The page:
My post today involves a challenge which I did not meet well as a Ph.D. student. Let me say at the outset that I never really even thought about whether the question I asked in my dissertation was interesting. My sole goal was to finish and be employed at a first class university.
My formula was simple. I decided to write a quantitative dissertation and crunch a large data set. My question was to answer the question: What predicts strikes by public sector employees?
To be clear – I chose the topic because there were data lying around that no one else was mining. I could throw a lot of predictors in a regression equation and see what popped out.Â I could then work backwards and write up logical hypotheses.
This is not exactly a textbook approach now is it? The frustrating part of the work was that I never really was able to craft a theory that made any sense. Of course – no one else had done this either.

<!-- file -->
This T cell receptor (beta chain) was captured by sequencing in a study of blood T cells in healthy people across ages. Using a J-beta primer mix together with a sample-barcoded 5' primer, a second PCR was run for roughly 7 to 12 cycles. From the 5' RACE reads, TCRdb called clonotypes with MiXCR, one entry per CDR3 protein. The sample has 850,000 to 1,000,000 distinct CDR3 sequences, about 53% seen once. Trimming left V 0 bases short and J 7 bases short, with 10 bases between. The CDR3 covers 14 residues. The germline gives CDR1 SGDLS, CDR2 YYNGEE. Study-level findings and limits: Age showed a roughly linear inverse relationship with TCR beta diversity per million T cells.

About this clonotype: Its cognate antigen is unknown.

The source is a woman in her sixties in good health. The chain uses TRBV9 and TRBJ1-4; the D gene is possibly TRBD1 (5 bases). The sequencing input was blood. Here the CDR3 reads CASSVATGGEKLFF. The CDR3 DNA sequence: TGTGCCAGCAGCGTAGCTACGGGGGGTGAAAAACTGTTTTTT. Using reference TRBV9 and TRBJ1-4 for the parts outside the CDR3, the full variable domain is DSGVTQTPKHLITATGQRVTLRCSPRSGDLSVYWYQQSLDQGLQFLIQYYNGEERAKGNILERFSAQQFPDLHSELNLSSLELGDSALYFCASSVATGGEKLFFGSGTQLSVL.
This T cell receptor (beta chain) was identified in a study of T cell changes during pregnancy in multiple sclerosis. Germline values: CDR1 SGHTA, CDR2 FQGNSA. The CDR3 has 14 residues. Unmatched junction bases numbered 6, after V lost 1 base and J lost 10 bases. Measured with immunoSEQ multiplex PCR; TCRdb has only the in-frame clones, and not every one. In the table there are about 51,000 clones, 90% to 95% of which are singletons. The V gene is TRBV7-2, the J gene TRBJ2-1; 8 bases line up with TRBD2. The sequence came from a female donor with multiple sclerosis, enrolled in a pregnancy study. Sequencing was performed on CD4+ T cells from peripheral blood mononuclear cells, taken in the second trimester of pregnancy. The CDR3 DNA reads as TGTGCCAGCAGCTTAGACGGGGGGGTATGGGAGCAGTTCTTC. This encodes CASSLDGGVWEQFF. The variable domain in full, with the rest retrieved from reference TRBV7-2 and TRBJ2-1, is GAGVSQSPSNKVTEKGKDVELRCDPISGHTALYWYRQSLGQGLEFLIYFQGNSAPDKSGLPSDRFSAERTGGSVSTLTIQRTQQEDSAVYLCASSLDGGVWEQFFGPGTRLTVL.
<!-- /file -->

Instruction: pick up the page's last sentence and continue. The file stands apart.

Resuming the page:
I finished in 4.5 years from Michigan State (three years earlier than the average) and was employed at an excellent school – the University of Texas at Austin. So in one sense my simplistic strategy succeeded.
But – I never had a passion about the research. It was a means to an end. I wanted to support my family in any way possible.
I do have regrets – regrets that I did not slow down and find a question that truly excited me. That happened later rather than sooner. I shifted over to topics that did interest me as a faculty member but it would have been much more satisfying had I taken the time during my Ph.D. program to discover a question that gave me juice.
Robert Rodgers, Ph.D.